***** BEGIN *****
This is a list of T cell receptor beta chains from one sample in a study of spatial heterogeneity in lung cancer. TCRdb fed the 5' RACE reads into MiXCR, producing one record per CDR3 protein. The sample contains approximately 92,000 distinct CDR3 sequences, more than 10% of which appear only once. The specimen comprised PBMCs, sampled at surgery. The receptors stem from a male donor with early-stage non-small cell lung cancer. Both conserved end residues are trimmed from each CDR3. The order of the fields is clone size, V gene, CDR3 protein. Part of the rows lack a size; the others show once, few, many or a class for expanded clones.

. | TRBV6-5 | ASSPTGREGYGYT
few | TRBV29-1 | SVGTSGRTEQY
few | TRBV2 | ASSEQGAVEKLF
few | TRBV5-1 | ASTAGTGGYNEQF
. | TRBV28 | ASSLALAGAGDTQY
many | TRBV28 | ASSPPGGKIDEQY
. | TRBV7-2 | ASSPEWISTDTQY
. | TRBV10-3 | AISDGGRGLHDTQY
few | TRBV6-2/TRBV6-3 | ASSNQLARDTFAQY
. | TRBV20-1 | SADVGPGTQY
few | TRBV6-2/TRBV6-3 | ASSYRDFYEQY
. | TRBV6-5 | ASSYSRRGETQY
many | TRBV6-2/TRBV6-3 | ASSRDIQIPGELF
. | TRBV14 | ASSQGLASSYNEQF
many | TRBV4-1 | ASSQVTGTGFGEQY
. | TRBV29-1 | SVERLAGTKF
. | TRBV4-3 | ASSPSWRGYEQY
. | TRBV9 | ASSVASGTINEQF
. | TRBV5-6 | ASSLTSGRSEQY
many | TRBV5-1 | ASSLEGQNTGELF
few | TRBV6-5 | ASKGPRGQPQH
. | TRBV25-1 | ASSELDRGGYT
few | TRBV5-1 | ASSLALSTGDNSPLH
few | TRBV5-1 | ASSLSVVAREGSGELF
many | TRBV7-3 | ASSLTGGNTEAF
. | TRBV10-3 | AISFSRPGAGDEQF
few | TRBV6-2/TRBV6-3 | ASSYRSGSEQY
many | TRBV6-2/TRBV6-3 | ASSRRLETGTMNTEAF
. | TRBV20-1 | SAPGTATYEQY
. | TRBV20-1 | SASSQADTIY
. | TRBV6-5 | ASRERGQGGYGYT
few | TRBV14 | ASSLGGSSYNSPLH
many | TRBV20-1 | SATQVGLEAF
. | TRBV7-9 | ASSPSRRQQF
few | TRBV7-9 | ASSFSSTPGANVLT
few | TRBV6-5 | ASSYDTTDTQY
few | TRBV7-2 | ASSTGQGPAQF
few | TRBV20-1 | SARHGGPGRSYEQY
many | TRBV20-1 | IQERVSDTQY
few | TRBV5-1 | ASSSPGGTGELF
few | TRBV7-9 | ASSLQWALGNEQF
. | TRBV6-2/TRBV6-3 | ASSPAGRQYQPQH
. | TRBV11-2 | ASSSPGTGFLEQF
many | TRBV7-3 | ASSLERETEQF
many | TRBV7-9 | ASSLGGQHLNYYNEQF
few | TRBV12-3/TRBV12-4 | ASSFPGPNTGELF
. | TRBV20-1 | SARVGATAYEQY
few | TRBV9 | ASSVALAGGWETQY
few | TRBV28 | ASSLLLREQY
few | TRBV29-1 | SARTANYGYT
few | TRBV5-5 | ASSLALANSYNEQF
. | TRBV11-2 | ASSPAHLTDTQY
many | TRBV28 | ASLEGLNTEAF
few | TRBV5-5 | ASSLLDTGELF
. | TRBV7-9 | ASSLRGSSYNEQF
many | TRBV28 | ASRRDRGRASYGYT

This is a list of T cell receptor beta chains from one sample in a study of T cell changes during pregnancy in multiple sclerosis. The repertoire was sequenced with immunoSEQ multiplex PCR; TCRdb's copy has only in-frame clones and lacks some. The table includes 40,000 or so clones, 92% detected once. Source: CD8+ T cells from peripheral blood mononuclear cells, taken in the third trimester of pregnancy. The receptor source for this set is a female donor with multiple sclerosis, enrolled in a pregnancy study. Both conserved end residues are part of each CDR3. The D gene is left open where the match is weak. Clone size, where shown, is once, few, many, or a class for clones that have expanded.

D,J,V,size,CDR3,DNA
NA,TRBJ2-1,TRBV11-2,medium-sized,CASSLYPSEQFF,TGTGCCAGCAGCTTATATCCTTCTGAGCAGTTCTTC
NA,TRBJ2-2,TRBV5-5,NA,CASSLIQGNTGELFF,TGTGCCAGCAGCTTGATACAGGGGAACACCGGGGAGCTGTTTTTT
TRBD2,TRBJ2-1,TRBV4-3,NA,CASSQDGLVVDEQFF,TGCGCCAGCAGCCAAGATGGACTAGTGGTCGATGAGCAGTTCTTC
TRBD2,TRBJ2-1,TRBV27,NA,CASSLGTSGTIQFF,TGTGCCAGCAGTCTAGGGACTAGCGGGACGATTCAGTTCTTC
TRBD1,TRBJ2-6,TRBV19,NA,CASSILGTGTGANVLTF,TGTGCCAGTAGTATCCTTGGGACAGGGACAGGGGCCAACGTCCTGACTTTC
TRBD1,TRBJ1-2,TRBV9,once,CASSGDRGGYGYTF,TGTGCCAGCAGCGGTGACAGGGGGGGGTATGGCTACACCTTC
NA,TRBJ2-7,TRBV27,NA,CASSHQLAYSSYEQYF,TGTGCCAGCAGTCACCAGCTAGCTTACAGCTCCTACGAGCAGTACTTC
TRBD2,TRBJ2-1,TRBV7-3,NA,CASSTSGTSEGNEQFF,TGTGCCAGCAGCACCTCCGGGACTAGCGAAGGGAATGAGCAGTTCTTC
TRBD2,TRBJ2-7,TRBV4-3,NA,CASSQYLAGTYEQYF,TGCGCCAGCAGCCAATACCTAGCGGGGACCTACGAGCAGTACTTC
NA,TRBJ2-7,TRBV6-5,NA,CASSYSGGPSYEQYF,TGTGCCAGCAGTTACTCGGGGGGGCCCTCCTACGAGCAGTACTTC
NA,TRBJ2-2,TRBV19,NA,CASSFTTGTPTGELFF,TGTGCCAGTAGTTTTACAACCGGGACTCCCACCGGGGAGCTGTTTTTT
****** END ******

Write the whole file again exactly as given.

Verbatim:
This is a list of T cell receptor beta chains from one sample in a study of spatial heterogeneity in lung cancer. TCRdb fed the 5' RACE reads into MiXCR, producing one record per CDR3 protein. The sample contains approximately 92,000 distinct CDR3 sequences, more than 10% of which appear only once. The specimen comprised PBMCs, sampled at surgery. The receptors stem from a male donor with early-stage non-small cell lung cancer. Both conserved end residues are trimmed from each CDR3. The order of the fields is clone size, V gene, CDR3 protein. Part of the rows lack a size; the others show once, few, many or a class for expanded clones.

. | TRBV6-5 | ASSPTGREGYGYT
few | TRBV29-1 | SVGTSGRTEQY
few | TRBV2 | ASSEQGAVEKLF
few | TRBV5-1 | ASTAGTGGYNEQF
. | TRBV28 | ASSLALAGAGDTQY
many | TRBV28 | ASSPPGGKIDEQY
. | TRBV7-2 | ASSPEWISTDTQY
. | TRBV10-3 | AISDGGRGLHDTQY
few | TRBV6-2/TRBV6-3 | ASSNQLARDTFAQY
. | TRBV20-1 | SADVGPGTQY
few | TRBV6-2/TRBV6-3 | ASSYRDFYEQY
. | TRBV6-5 | ASSYSRRGETQY
many | TRBV6-2/TRBV6-3 | ASSRDIQIPGELF
. | TRBV14 | ASSQGLASSYNEQF
many | TRBV4-1 | ASSQVTGTGFGEQY
. | TRBV29-1 | SVERLAGTKF
. | TRBV4-3 | ASSPSWRGYEQY
. | TRBV9 | ASSVASGTINEQF
. | TRBV5-6 | ASSLTSGRSEQY
many | TRBV5-1 | ASSLEGQNTGELF
few | TRBV6-5 | ASKGPRGQPQH
. | TRBV25-1 | ASSELDRGGYT
few | TRBV5-1 | ASSLALSTGDNSPLH
few | TRBV5-1 | ASSLSVVAREGSGELF
many | TRBV7-3 | ASSLTGGNTEAF
. | TRBV10-3 | AISFSRPGAGDEQF
few | TRBV6-2/TRBV6-3 | ASSYRSGSEQY
many | TRBV6-2/TRBV6-3 | ASSRRLETGTMNTEAF
. | TRBV20-1 | SAPGTATYEQY
. | TRBV20-1 | SASSQADTIY
. | TRBV6-5 | ASRERGQGGYGYT
few | TRBV14 | ASSLGGSSYNSPLH
many | TRBV20-1 | SATQVGLEAF
. | TRBV7-9 | ASSPSRRQQF
few | TRBV7-9 | ASSFSSTPGANVLT
few | TRBV6-5 | ASSYDTTDTQY
few | TRBV7-2 | ASSTGQGPAQF
few | TRBV20-1 | SARHGGPGRSYEQY
many | TRBV20-1 | IQERVSDTQY
few | TRBV5-1 | ASSSPGGTGELF
few | TRBV7-9 | ASSLQWALGNEQF
. | TRBV6-2/TRBV6-3 | ASSPAGRQYQPQH
. | TRBV11-2 | ASSSPGTGFLEQF
many | TRBV7-3 | ASSLERETEQF
many | TRBV7-9 | ASSLGGQHLNYYNEQF
few | TRBV12-3/TRBV12-4 | ASSFPGPNTGELF
. | TRBV20-1 | SARVGATAYEQY
few | TRBV9 | ASSVALAGGWETQY
few | TRBV28 | ASSLLLREQY
few | TRBV29-1 | SARTANYGYT
few | TRBV5-5 | ASSLALANSYNEQF
. | TRBV11-2 | ASSPAHLTDTQY
many | TRBV28 | ASLEGLNTEAF
few | TRBV5-5 | ASSLLDTGELF
. | TRBV7-9 | ASSLRGSSYNEQF
many | TRBV28 | ASRRDRGRASYGYT

This is a list of T cell receptor beta chains from one sample in a study of T cell changes during pregnancy in multiple sclerosis. The repertoire was sequenced with immunoSEQ multiplex PCR; TCRdb's copy has only in-frame clones and lacks some. The table includes 40,000 or so clones, 92% detected once. Source: CD8+ T cells from peripheral blood mononuclear cells, taken in the third trimester of pregnancy. The receptor source for this set is a female donor with multiple sclerosis, enrolled in a pregnancy study. Both conserved end residues are part of each CDR3. The D gene is left open where the match is weak. Clone size, where shown, is once, few, many, or a class for clones that have expanded.

D,J,V,size,CDR3,DNA
NA,TRBJ2-1,TRBV11-2,medium-sized,CASSLYPSEQFF,TGTGCCAGCAGCTTATATCCTTCTGAGCAGTTCTTC
NA,TRBJ2-2,TRBV5-5,NA,CASSLIQGNTGELFF,TGTGCCAGCAGCTTGATACAGGGGAACACCGGGGAGCTGTTTTTT
TRBD2,TRBJ2-1,TRBV4-3,NA,CASSQDGLVVDEQFF,TGCGCCAGCAGCCAAGATGGACTAGTGGTCGATGAGCAGTTCTTC
TRBD2,TRBJ2-1,TRBV27,NA,CASSLGTSGTIQFF,TGTGCCAGCAGTCTAGGGACTAGCGGGACGATTCAGTTCTTC
TRBD1,TRBJ2-6,TRBV19,NA,CASSILGTGTGANVLTF,TGTGCCAGTAGTATCCTTGGGACAGGGACAGGGGCCAACGTCCTGACTTTC
TRBD1,TRBJ1-2,TRBV9,once,CASSGDRGGYGYTF,TGTGCCAGCAGCGGTGACAGGGGGGGGTATGGCTACACCTTC
NA,TRBJ2-7,TRBV27,NA,CASSHQLAYSSYEQYF,TGTGCCAGCAGTCACCAGCTAGCTTACAGCTCCTACGAGCAGTACTTC
TRBD2,TRBJ2-1,TRBV7-3,NA,CASSTSGTSEGNEQFF,TGTGCCAGCAGCACCTCCGGGACTAGCGAAGGGAATGAGCAGTTCTTC
TRBD2,TRBJ2-7,TRBV4-3,NA,CASSQYLAGTYEQYF,TGCGCCAGCAGCCAATACCTAGCGGGGACCTACGAGCAGTACTTC
NA,TRBJ2-7,TRBV6-5,NA,CASSYSGGPSYEQYF,TGTGCCAGCAGTTACTCGGGGGGGCCCTCCTACGAGCAGTACTTC
NA,TRBJ2-2,TRBV19,NA,CASSFTTGTPTGELFF,TGTGCCAGTAGTTTTACAACCGGGACTCCCACCGGGGAGCTGTTTTTT